Employees Fired Over Personal Blogs Fight Back

When her mother died in late 2003, Ellen Simonetti started a blog as a way to cope with the grief. Her blog quickly gained a following and before she knew it, Simonetti, a Delta Air Lines flight attendant, was writing about dating, traveling and the trials and tribulations of working for an airline. But when the "Queen of Sky," as she became known to fellow bloggers, posted suggestive pictures of herself in uniform aboard a Delta aircraft in October 2004, the company fired her, claiming she had violated a company rule that prohibits employees from being photographed in their uniforms.

Simonetti isn't the first employee to be fired over content posted on a personal blog. In January Google fired project manager Mark Jen for discussing his employer's finances on his blog. Starbucks sacked Matthew Brown in September 2004 for posting comments on his blog about the company, its management and customers. ESPN gave Gregg Easterbrook the chop in October 2003 for blogging about the ethnicity of the producers of the "Kill Bill" movies. (ESPN and Miramax, the company that produced the "Kill Bill" films, are both owned by Disney.) In fact, in the past year, firings over content employees post on their personal blogs have been steadily increasing.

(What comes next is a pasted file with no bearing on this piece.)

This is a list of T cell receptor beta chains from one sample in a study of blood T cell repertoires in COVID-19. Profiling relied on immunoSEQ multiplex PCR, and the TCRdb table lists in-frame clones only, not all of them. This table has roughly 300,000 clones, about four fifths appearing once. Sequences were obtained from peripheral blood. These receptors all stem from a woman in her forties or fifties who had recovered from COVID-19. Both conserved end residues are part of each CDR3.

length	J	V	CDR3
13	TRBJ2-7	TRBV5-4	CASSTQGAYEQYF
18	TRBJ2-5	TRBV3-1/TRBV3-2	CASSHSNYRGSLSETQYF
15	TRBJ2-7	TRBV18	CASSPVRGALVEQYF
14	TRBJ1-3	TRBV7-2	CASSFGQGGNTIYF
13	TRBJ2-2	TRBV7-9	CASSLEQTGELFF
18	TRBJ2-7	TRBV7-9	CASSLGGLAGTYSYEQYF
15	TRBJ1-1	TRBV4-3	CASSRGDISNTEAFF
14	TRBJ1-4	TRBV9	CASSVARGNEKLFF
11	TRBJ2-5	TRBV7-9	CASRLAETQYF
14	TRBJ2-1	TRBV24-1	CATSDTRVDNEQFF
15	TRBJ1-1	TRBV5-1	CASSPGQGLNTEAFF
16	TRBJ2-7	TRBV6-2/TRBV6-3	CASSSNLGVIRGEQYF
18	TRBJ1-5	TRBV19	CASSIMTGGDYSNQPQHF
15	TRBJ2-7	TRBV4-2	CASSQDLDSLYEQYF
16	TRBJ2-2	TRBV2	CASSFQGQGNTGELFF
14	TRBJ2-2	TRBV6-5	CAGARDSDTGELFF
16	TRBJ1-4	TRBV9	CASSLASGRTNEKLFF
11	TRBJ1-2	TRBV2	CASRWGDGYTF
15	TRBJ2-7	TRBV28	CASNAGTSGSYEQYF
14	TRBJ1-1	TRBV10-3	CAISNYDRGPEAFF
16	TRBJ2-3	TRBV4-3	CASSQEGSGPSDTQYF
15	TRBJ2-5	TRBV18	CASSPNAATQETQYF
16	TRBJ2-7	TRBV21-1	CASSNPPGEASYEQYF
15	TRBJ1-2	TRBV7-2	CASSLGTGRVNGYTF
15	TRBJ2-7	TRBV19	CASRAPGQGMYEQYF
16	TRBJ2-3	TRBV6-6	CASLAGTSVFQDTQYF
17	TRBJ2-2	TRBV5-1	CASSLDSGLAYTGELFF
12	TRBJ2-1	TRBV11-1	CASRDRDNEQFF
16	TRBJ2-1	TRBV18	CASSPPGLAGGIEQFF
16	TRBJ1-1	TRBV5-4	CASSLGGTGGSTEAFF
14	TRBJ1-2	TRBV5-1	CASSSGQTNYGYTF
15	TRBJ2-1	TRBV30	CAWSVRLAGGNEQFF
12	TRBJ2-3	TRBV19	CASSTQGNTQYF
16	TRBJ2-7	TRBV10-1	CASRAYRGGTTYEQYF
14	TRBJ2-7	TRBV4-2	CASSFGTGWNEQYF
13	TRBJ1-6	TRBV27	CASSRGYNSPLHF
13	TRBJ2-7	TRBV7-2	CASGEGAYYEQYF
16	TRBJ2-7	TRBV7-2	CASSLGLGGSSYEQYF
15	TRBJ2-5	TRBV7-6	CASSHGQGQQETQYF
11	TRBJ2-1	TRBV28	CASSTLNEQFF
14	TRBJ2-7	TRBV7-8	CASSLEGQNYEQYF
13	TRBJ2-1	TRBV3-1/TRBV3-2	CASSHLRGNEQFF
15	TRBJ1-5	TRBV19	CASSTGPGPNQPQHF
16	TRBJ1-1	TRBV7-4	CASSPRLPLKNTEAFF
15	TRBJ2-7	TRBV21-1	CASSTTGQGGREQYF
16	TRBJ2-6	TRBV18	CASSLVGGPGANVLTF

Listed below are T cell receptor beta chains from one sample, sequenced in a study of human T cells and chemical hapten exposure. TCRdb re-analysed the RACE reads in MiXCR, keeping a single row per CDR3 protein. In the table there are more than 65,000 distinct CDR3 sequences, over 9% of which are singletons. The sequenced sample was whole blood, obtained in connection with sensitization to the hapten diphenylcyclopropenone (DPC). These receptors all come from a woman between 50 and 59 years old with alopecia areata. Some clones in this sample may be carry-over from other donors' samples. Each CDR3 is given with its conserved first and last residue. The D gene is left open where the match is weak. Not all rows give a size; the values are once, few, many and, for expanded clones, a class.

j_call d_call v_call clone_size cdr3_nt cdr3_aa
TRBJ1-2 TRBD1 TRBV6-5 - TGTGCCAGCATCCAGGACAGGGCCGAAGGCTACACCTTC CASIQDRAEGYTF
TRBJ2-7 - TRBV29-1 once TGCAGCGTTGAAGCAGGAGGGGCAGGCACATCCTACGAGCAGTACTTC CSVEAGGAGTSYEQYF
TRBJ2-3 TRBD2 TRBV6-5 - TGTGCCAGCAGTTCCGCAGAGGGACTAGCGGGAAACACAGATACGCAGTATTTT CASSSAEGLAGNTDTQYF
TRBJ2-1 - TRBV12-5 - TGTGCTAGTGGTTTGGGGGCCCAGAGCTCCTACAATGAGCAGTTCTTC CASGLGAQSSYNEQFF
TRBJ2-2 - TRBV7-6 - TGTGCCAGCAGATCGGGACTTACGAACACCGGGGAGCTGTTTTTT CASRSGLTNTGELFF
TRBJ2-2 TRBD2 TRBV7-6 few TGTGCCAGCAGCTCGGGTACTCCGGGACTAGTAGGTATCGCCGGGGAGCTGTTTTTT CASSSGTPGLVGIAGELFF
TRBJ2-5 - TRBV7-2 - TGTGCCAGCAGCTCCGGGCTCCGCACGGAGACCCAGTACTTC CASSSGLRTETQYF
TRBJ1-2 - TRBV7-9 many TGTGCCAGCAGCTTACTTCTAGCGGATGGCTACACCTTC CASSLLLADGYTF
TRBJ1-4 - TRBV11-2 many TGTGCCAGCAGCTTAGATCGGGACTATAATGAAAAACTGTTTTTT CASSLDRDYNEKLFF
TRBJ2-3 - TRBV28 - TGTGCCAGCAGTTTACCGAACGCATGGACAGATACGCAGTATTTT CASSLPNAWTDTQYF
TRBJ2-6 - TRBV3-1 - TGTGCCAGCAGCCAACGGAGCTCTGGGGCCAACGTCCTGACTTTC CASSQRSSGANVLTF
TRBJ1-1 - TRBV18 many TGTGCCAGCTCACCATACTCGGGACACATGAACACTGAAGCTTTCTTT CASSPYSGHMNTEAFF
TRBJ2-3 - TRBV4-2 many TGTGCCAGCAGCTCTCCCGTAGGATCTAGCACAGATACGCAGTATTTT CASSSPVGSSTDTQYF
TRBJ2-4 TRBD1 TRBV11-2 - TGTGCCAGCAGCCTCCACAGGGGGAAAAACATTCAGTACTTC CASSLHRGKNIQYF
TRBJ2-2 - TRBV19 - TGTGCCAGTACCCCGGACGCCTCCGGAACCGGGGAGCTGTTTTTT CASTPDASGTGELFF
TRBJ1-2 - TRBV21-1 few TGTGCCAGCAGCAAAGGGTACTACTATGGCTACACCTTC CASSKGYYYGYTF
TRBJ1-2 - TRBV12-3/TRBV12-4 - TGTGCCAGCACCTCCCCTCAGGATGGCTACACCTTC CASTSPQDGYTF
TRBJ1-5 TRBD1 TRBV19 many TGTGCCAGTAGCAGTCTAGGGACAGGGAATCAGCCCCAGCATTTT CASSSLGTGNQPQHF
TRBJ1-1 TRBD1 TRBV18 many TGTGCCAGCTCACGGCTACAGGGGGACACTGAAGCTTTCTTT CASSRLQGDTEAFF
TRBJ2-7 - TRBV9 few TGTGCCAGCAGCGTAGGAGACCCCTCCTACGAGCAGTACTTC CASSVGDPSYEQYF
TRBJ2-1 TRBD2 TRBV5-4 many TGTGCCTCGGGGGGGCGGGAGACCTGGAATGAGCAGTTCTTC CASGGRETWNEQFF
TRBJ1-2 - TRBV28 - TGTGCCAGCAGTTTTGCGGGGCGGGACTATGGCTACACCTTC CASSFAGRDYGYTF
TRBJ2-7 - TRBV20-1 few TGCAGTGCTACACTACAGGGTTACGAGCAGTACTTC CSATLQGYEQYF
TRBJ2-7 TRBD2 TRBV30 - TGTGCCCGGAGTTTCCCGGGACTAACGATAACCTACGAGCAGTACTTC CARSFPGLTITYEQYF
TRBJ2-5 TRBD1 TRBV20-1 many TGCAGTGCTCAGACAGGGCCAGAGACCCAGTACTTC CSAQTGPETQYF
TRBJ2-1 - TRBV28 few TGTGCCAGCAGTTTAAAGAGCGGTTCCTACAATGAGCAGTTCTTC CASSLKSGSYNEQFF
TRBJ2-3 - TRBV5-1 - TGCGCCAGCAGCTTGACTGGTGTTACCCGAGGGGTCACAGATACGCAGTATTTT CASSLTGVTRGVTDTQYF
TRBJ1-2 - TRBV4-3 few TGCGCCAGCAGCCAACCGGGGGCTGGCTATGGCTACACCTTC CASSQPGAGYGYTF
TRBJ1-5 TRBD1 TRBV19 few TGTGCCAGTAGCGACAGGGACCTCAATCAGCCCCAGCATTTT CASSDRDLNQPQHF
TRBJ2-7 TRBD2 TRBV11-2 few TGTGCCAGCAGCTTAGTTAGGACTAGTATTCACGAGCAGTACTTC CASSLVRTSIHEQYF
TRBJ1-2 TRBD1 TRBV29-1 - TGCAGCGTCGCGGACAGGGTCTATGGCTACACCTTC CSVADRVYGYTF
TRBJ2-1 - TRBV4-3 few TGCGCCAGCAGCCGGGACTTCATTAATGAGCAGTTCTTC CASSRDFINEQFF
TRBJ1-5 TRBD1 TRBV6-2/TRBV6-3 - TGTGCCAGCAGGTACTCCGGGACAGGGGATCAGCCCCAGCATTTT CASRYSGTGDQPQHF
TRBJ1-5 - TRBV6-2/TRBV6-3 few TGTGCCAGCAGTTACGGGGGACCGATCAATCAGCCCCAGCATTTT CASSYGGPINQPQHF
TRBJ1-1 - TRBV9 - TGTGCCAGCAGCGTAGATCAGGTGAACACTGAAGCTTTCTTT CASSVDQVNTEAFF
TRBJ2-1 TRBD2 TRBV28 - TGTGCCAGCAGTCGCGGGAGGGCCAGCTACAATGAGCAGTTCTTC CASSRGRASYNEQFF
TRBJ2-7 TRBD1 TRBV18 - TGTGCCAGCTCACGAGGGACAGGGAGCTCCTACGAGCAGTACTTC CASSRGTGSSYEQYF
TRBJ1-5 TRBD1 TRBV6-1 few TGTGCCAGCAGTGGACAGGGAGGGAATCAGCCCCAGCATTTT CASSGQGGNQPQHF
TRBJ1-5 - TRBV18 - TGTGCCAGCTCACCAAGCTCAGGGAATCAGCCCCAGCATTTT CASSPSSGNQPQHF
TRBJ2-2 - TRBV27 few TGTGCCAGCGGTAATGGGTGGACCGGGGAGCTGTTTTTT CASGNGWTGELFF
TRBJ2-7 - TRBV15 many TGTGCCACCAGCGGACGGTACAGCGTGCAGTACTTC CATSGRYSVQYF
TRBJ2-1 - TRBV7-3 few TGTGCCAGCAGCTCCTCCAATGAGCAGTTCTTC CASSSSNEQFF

For example, Simonetti posted pictures of herself leaning forward showing her cleavage and bra strap, lying across the top of a row of seats wearing a skirt that was slightly pulled up, and standing on a seat bending over into an overhead compartment--the focal point being her backside. These photos were by no means pornographic, but she was in uniform in all of them.

Barbara E. Hoey, an employment defense lawyer and partner at Kelley Drye & Warren in New York, says Simonetti's photos could jeopardize the airline's reputation as a professional organization.

Hoey warns that companies should be cautious when they are considering taking action against employees who, for example, use their blogs to organize a union or complain about discriminatory behavior. "There it gets trickier," she says. "There are circumstances where an employee may have gone over the line. But there are statutes that protect employees for organizing unions or complaining about harassment. It can become a very difficult situation."

Implementing a policy, however, may help eliminate those situations.

The key component to Groove Network's policy was striking a balance between the employees' desire and right to express themselves and the company's legitimate interests. "It's as permissive as it is reasonably prudent while also giving employees some guidance that will help them do the right thing," he says.

Had Simonetti received guidance from Delta, she may have known that posting her photos wouldn't fall into the category of "doing the right thing."

staff Writer

Bio and more articles

Join the Conversation

Advertisement. Closing in 15 seconds.